Try to wrap your brain around this: The last-drafted skill-position player to make the Pro Bowl on offense was wide receiver Keyshawn Johnson, the first overall pick in 1996. As Keyshawn himself would say, "Come on, man!" They've drafted some "almosts" over the years, players such as Mark Sanchez, Shonn Greene and Dustin Keller, but they never hit it big for various reasons. Santana Moss and Laveranues Coles made the Pro Bowl, but they did it with the Washington Redskins. The point is, the Jets never will escape also-ran status until they draft and develop their own stars. They should keep that in mind when they start drafting in 11 days.

2. Dreaming of a tight end: The Jets really like North Carolina tight end Eric Ebron. They see him as a wide receiver/tight end hybrid that would be a matchup nightmare in a flexed position. Problem is, it's hard to imagine him falling to 18th. The Buffalo Bills (ninth) and New York Giants (12th) need a tight end and could take Ebron. If he gets past the Bills, what would it take to get ahead of the Giants? According to the draft value chart, the Jets would have to trade their third rounder and their two non-compensatory fourth-round picks to move up to the 11th spot, currently held by the Tennessee Titans. That's a lot to give up for a tight end.

2.a. Scouting term of the week: In a conference call with the NFL Nation reporters, ESPN draft analyst Todd McShay used the term "buffet blocker." What is a buffet blocker? "He kind of picks and chooses when he wants to get interested," McShay said. In case you're wondering, he was referring to Ebron.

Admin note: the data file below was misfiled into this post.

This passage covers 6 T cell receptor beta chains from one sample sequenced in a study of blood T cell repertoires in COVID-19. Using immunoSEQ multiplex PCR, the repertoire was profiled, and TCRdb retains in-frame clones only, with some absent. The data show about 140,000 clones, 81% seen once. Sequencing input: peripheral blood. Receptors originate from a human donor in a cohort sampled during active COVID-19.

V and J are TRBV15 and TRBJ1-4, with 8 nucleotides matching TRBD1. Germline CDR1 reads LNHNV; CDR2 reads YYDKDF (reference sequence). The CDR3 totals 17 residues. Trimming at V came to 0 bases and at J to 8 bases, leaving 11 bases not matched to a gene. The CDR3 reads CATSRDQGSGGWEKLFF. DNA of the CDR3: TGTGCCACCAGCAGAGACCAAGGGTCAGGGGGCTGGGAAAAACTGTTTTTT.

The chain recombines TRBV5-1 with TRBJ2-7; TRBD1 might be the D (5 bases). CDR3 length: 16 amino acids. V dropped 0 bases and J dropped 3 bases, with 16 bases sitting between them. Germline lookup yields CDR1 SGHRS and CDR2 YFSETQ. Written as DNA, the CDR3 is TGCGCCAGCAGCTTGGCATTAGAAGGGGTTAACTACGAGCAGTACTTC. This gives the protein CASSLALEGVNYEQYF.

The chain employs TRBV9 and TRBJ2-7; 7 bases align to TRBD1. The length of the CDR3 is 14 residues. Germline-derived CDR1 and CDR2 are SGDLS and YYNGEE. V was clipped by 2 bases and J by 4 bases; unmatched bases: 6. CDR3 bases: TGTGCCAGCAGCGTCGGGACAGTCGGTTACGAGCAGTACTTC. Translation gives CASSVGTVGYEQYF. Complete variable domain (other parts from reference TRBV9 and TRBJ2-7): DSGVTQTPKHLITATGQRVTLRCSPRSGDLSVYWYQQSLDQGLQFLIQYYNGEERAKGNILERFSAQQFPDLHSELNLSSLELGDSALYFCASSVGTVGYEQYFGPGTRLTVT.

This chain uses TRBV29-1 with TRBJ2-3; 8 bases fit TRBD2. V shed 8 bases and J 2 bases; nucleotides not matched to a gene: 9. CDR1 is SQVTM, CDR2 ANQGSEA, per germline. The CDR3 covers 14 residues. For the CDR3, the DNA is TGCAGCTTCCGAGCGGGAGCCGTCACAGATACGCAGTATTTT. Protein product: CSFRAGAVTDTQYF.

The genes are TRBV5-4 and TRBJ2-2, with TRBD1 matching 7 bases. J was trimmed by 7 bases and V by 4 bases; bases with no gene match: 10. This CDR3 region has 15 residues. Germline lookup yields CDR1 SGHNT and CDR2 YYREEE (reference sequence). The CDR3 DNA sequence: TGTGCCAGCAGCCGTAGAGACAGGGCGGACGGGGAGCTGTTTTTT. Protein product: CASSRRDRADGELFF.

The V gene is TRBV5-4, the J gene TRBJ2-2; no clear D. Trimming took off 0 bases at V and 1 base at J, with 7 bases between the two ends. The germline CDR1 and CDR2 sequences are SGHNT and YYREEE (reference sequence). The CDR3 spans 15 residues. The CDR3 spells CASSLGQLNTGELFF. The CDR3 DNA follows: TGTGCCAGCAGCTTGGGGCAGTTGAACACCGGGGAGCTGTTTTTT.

3. The Fab Four: If I had to select the four most likely picks for the Jets at 18, I'd say: wide receivers Brandin Cooks and Odell Beckham Jr., and cornerbacks Darqueze Dennard and Justin Gilbert. That could change by draft day, of course, but that's what I'm hearing right now.

4. Don't forget the D: For those who believe the Jets absolutely must go heavy on offense in this draft, consider this: The Jets recorded sacks on only 4.6 percent of third-down dropbacks, the only team in the league under 6.5 percent, according to ESPN Stats & Information. You know what that tells me? The "Sons of Anarchy" could use some help.

5. Q's time is now: The Jets made the no-brainer decision by exercising the fifth-year option for Muhammad Wilkerson ($6.97 million). Next year, the decision might not be so cut-and-dried with 2012 first-rounder Quinton Coples, who has yet to approach his potential. The fixed salary won't be set for another year, but they're looking at about $7 million for Coples. They're expecting big things this year from Coples, whose development was impeded last season with the switch to rush linebacker.

6. Double rejection: Rex Ryan is popular coach, evidenced by his fourth-place finish in a 2013 ESPN.com survey that asked players across the league to name the coach they'd most like to play for. But the notion all players are dying to play for Ryan and the Jets is a bit ridiculous. For instance: They were spurned by two free agents that took less money to play for other teams. Wide receiver Sidney Rice, who recently visited with the Jets, said he decided to return to the Seattle Seahawks (one year, $1.4 million) even though the Jets offered him more. Safety Kurt Coleman, who signed with the Minnesota Vikings (one year, $900,000) after visiting the Jets, said the Jets offered some guaranteed money. The Vikings didn't, but he opted for them anyway. Apparently, some players can resist Ryan's charm and the Jets' money.